Calculus is a challenging course — at Binghamton and most universities. Even if you took calculus in high school, you are likely to find introductory calculus a challenging course. A calculus placement exam will be available for you to take online beginning June 15. You will be able to find more information regarding this exam after June 15.

The Online Calculus Placement Self-evaluation (“Practice Test”)

To provide students an opportunity to become familiar with the format of the evaluation, the math department has created an online calculus placement self-evaluation. We encourage you to take this “practice test” prior to taking the calculus placement test. In order for this evaluation to be helpful in your math placement, you should try to make your practice session as realistic as possible. As a result, we recommend the following:

  1. Complete the self-evaluation in one seating. You will have one hour before the computer ends the session.
  2. Do not consult any notes or textbooks, as you will not be able to use these during the actual diagnostic.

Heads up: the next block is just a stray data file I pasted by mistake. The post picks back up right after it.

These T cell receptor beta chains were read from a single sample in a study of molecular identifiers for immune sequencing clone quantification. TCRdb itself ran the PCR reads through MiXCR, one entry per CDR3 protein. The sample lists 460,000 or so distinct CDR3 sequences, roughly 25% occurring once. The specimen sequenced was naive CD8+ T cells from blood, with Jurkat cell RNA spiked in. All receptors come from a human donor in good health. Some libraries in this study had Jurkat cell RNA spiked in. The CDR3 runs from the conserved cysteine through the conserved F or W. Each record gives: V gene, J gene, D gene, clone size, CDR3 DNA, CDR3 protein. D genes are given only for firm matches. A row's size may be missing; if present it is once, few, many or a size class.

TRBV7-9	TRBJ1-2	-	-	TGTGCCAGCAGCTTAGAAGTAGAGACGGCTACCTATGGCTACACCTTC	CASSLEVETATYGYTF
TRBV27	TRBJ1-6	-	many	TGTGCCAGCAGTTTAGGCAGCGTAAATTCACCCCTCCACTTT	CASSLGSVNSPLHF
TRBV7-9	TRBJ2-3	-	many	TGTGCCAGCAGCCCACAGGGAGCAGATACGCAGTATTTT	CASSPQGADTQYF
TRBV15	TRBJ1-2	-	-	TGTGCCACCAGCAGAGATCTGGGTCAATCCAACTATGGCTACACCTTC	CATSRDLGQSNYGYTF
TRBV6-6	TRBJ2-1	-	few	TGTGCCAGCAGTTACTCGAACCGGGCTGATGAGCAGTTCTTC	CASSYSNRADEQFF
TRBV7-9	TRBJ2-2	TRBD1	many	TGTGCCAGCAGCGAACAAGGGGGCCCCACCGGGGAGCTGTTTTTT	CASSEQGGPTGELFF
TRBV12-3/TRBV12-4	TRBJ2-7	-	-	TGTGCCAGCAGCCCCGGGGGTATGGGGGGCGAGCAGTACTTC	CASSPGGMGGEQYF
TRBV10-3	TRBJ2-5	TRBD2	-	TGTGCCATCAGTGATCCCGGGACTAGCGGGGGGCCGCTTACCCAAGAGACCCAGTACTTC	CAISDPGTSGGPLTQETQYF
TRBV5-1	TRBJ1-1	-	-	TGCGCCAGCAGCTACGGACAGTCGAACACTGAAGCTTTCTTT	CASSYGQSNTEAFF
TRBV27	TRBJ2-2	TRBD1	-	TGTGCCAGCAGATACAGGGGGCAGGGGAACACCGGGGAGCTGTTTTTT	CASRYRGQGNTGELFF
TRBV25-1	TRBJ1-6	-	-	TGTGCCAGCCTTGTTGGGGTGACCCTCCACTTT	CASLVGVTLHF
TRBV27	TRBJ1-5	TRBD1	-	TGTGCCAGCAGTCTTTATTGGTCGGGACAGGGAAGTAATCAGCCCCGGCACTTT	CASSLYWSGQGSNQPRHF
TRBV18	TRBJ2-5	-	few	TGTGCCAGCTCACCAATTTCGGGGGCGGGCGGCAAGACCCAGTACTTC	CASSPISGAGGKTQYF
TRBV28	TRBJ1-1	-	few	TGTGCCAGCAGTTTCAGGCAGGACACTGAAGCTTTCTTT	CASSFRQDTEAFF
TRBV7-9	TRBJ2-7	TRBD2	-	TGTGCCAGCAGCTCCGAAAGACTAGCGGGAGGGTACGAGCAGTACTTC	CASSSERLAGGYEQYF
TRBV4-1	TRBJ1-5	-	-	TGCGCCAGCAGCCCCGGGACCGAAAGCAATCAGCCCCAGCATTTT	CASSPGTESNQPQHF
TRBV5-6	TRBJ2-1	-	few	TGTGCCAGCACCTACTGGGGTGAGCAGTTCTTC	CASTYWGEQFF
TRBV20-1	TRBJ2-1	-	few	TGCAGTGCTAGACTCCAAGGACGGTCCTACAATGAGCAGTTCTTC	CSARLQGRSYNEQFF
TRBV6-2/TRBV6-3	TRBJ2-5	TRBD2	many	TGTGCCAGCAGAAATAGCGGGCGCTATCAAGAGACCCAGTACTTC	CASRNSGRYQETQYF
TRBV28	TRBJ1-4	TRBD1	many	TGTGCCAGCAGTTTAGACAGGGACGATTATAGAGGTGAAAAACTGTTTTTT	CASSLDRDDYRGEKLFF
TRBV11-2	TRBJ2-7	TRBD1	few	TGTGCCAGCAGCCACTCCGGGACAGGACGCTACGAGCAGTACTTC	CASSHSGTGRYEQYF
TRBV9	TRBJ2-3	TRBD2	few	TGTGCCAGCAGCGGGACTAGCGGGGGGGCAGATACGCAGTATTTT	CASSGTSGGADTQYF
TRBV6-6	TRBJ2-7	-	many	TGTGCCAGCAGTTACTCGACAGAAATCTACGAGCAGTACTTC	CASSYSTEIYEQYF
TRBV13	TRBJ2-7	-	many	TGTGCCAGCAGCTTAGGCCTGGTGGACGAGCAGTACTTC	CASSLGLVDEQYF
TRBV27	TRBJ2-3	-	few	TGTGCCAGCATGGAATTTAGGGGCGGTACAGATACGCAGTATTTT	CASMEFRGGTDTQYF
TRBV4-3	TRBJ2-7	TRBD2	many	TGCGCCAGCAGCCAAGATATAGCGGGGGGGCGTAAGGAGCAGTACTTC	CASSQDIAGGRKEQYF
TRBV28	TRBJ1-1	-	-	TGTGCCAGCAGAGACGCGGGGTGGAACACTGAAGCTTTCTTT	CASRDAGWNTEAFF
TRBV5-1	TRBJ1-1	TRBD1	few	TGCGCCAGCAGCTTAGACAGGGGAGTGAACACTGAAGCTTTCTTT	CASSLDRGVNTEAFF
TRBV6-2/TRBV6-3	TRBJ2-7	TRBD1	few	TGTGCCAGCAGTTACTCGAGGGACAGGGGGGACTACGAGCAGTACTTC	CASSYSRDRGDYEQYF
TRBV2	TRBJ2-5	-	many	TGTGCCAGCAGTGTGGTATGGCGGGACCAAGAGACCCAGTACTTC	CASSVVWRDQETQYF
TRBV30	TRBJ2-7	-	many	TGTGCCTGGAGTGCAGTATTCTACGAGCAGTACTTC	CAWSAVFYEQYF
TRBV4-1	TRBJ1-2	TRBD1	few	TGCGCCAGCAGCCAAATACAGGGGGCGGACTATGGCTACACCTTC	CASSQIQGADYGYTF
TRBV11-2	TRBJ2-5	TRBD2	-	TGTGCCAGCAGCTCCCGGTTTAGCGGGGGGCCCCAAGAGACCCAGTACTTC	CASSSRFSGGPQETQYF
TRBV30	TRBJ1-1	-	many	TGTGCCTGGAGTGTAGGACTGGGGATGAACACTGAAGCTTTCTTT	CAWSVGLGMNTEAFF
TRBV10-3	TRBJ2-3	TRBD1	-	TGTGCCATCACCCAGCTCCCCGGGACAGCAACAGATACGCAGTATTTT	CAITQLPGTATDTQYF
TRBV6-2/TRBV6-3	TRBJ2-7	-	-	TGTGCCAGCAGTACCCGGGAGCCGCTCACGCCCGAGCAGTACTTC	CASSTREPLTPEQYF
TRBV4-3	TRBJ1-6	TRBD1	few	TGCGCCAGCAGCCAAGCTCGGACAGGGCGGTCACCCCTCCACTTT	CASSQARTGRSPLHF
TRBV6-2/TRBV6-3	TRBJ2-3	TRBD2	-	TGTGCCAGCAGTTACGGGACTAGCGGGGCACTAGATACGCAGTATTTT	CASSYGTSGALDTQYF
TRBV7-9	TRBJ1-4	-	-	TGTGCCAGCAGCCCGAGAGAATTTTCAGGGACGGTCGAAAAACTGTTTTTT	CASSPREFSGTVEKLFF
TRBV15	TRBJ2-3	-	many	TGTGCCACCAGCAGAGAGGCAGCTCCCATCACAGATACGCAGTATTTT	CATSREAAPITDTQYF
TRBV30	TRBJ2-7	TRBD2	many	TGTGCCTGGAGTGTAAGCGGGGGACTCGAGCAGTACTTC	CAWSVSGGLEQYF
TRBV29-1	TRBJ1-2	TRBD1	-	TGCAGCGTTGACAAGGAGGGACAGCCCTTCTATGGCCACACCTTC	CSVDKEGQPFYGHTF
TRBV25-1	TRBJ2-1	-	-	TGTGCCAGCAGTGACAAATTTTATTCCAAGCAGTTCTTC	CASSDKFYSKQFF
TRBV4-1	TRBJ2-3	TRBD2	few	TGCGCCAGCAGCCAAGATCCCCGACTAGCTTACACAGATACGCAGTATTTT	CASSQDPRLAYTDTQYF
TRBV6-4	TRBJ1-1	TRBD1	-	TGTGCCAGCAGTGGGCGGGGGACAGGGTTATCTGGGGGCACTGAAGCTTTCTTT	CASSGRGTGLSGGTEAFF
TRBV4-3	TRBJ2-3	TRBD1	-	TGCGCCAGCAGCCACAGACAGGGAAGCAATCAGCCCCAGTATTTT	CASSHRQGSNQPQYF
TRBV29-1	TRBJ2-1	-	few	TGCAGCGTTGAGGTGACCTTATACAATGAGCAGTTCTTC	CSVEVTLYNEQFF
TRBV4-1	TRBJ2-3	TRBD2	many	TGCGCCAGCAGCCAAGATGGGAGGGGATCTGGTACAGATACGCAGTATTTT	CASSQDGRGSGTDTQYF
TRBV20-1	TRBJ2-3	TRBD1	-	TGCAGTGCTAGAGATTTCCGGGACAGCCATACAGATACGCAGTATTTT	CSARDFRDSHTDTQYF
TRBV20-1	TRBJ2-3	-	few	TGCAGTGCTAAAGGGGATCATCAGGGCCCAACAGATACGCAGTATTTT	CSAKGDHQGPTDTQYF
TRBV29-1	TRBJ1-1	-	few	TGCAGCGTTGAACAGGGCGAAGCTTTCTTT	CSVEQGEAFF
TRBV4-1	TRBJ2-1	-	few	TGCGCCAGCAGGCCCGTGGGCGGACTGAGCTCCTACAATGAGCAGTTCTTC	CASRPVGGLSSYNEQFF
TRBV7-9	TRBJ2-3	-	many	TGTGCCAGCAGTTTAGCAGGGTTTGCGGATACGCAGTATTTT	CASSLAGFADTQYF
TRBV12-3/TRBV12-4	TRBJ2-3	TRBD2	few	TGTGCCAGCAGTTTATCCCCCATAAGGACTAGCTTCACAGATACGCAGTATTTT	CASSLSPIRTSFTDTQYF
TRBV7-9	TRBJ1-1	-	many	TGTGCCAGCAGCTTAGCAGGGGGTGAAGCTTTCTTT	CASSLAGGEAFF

3. Do not use a calculator. You will not be able to use a calculator during the actual placement evaluation.
  4. Make sure you have scratch paper and a pencil available when taking the self-evaluation.

The self-evaluation that you take at home is not a formal placement test, and your score does not go on your academic record. You will receive a score at the end, however, and that will help you find the right mathematics course for you. We strongly recommend that you make note of your score and have it with you during your Academic Advising and course registration appointment.

Do I need to take the placement test?

If you wish to enroll in Math 220, Math 223/224 or Math 224/225, you will need to take the calculus placement test. The Department of Mathematics requires this placement test in order to ensure that you are properly prepared for this challenging course. You must complete this test in a supervised setting in order to enroll in these courses. The self-evaluation that you take on your own will not count as the placement test.